The developments in how soil is processed prior to shipping massively reduce the chances of you having bacterial, fungal, or parasitic problems these days and thus removing the need to bake your soil. Another common problem was with mites but many tarantula owners report that they no longer bake their soil and have no problems.
50/50 Sphagnum Peat Moss And Vermiculite
Next up on our list is another hybrid substrate, this time it is made up of fifty percent high-quality sphagnum moss and fifty percent high-quality vermiculite. The idea behind this hybrid is to take the idea of the sphagnum moss and soil hybrid to the next level. The vermiculite helps to hold off the growth of any mold longer increasing the durations between required substrate changes in your tarantula’s tarantula.
Vermiculite had a bad rap in the past due to issues long ago when a single vermiculite quarry became contaminated and caused a bunch of problems. Since then it has managed to claw back its reputation and tarantula owners are starting to use it again although many people feel that it is more trouble than its worth and prefer to just use a substrate made up of one hundred percent sphagnum moss instead.
Another popular warning spread about the use of vermiculite is that it can cause cancer or clog up your tarantula’s lungs. When researching the cancer part it does seem that it all stems back to the vermiculite quarry contamination incident with no more cases being reported since.
When researching about it being able to clog up your tarantula’s lungs it does seem more based on theory than fact and we could not find a single report that had actually reported this happening to their tarantula. The general opinion within the tarantula owning community is to keep your vermiculite damp and prevent it from getting air born anyway.
That said, there are a lot more tarantula owner who report negative experiences with it such as their tarantulas seemingly afraid of it and avoiding walking on it at all costs due to its strange texture and consistency when not mixed with anything else.
Another problem is that vermiculite does not hold its shape or climb at all. This makes it a terrible substrate if your tarantula likes to burrow as it won’t hold its shape long enough for your tarantula to web up its burrow and may also result in a cave in.
From what we can see when researching the substrate, the majority of the negative thoughts on it stem from the belief that coconut fiber is prone to mold growth when in actual fact it takes longer to begin decaying that peat moss. In actual fact, the mold growth comes from any leftover prey or decomposing matter that is left to rest on the fiber. Provided you keep your terrarium clean then this should not be an issue for you.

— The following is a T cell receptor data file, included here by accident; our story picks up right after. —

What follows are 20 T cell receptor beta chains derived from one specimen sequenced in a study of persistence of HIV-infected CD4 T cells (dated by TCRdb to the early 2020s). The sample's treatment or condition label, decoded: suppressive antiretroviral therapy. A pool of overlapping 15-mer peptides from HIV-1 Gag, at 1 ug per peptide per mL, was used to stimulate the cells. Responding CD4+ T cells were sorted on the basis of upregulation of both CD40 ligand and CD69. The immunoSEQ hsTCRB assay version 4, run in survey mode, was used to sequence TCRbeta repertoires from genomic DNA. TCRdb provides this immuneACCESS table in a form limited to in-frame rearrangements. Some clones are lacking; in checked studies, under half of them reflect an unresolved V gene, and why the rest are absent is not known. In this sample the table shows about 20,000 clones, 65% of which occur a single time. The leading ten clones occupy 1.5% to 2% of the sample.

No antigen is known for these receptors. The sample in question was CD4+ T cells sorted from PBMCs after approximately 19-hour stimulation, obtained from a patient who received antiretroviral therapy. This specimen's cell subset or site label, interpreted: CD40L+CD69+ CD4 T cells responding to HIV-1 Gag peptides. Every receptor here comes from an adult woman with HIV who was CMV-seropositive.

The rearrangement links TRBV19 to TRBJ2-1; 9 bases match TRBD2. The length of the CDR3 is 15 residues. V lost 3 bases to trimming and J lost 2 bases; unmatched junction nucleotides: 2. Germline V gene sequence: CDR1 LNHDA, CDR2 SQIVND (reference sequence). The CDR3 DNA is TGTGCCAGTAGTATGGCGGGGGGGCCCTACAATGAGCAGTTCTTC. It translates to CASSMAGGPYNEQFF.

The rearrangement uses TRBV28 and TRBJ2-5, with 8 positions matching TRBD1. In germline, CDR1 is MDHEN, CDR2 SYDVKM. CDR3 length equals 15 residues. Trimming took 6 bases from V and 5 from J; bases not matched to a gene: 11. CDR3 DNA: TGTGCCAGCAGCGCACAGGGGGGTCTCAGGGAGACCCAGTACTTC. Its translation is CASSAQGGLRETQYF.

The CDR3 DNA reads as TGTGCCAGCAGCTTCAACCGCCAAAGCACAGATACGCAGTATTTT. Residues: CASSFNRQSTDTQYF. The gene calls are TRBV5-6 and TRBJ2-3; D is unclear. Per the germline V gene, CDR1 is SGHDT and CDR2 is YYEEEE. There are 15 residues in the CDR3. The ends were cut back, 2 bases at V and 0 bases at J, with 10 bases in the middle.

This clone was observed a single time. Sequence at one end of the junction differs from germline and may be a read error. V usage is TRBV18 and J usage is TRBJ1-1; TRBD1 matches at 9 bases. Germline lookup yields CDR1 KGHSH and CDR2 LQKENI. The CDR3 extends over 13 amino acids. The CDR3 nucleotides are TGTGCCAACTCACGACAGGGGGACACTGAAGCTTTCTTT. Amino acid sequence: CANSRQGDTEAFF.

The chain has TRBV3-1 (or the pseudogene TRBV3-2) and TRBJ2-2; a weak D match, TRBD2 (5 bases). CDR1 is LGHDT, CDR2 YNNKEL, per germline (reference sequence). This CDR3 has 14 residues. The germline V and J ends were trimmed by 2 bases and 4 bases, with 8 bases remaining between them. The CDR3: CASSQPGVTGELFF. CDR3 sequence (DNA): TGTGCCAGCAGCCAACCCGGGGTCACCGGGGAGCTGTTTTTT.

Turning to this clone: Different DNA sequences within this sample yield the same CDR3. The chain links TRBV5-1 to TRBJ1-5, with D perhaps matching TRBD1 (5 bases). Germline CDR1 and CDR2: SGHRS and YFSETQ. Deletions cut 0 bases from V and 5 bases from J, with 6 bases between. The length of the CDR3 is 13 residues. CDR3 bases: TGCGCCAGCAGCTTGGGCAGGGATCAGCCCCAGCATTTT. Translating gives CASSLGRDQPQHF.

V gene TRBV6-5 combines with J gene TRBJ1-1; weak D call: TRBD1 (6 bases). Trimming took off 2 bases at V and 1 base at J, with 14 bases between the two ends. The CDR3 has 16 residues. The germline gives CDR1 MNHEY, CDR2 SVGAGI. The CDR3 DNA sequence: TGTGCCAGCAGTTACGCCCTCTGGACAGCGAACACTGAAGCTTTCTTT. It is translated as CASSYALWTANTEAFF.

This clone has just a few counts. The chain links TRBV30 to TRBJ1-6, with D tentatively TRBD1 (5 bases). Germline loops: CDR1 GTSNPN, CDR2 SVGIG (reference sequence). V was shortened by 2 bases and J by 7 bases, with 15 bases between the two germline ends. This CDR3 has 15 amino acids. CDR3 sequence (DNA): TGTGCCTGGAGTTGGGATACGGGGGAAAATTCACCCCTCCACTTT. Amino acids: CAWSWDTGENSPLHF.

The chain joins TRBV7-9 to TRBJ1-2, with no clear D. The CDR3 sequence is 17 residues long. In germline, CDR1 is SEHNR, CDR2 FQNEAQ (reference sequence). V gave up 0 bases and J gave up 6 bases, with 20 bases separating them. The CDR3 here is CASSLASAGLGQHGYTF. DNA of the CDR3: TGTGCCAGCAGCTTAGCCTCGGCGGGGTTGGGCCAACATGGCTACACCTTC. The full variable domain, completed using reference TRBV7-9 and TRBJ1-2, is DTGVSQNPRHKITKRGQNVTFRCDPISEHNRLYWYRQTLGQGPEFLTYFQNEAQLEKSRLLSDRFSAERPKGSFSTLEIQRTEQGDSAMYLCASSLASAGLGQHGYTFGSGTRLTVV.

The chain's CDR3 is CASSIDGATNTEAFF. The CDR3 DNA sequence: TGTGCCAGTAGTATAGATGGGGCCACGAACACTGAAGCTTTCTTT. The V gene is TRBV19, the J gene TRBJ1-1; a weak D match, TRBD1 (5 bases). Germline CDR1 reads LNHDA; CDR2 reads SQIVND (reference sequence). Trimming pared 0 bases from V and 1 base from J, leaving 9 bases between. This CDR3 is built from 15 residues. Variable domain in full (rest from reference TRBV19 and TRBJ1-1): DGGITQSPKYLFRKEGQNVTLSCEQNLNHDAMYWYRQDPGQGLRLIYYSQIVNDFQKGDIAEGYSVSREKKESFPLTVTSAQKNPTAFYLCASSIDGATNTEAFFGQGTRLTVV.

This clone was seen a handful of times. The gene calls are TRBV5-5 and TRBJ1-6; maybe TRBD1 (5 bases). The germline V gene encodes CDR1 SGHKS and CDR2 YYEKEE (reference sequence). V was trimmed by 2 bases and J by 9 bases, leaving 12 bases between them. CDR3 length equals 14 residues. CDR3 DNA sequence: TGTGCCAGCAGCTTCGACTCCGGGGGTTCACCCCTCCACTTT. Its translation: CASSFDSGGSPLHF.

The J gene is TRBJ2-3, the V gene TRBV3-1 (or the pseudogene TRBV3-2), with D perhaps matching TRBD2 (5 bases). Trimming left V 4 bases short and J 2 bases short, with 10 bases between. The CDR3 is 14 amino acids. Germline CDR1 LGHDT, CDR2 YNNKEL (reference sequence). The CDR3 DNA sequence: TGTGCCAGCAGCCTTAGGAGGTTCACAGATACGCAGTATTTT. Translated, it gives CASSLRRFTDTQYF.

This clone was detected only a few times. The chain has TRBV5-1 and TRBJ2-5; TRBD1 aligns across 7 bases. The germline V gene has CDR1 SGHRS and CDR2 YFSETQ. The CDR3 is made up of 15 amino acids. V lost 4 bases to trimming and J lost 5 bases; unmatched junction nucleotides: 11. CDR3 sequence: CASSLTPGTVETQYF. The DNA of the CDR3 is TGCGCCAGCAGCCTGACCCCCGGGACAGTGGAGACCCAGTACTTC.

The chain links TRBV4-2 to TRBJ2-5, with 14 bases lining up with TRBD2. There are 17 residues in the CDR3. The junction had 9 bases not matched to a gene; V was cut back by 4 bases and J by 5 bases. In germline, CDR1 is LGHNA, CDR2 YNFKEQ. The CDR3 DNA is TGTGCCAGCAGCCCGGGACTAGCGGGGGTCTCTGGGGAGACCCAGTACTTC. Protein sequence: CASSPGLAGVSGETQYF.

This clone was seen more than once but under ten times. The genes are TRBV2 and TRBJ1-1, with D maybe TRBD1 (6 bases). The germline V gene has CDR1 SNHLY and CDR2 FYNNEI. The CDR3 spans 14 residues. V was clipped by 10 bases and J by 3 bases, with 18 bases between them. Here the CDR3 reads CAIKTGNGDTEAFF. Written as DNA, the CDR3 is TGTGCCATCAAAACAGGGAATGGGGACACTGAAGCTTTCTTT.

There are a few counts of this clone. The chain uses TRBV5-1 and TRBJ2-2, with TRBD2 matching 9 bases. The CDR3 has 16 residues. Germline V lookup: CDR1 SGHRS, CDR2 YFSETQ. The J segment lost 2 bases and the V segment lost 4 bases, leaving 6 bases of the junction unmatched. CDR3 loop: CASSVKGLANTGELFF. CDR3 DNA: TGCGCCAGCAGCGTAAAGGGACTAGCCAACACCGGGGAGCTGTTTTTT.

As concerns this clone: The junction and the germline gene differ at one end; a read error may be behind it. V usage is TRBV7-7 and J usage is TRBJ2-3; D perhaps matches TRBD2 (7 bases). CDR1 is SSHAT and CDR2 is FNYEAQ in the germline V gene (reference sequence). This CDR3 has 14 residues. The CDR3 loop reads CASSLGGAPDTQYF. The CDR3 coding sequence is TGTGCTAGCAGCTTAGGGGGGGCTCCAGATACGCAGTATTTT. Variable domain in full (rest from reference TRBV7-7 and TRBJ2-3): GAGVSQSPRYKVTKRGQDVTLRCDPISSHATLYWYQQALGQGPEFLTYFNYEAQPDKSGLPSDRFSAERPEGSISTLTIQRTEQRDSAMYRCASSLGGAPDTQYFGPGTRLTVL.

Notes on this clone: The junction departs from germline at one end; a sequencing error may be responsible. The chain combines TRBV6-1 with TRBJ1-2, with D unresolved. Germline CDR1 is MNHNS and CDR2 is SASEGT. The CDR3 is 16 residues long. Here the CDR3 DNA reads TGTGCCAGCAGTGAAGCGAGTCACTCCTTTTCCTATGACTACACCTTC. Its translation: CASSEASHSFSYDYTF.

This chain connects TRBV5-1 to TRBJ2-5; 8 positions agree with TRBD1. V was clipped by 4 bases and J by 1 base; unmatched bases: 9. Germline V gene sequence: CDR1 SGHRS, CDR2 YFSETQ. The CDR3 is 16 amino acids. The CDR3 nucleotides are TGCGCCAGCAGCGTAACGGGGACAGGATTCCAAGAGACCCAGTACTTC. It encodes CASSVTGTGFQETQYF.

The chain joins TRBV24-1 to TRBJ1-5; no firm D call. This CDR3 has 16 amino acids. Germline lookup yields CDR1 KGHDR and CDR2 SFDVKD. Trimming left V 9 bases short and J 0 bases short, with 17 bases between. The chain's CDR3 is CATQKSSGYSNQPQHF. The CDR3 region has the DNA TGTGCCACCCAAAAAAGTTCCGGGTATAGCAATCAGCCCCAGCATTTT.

If you are using some other type of substrate and you notice that your tarantula substrate is too wet then a coconut fiber based substrate could be perfect for you. Although it holds its humidity well, it also absorbs a surprisingly high amount of water making it easy to keep your tarantula’s terrarium dryer than you would be able to when using some other types of substrate.
Coconut fiber also has a number of natural properties that repel parasites such as mites from it helping to keep any mites or other nasties out of your tarantulas terrarium.
Although we feel this article should provide you with all the knowledge that you need to make an informed decision on what substrate you should be picking up for your pet tarantula, this is an excellent thread that has over 450 replies at the time of writing and is jam-packed with high-quality tarantula substrate related tips.
The video below also has a number of decent tips in it that may also help you out.
One thing that we would like to mention is that you should avoid using any kind of sand or gravel even if you use it as a hybrid and mix it with some other type of substrate. Neither will hold any shape that your tarantula molds it into and they are prone to collapsing presenting a possible danger.
When adding substrate to your tarantula’s terrarium try to add at least one inch of substrate but be sure not to add more than three inches. This does depend on the type and size of the terrarium that you have though so there is some wiggle room but we would recommend always having at least one inch minimum. When deciding how high you want your substrate just remember that all tarantulas are climbers and surprisingly good escape artists.
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pcouture – IMG_2753a – https://flic.kr/p/8MfK7N
Matt Turner – Tarantula – https://flic.kr/p/45xNiQ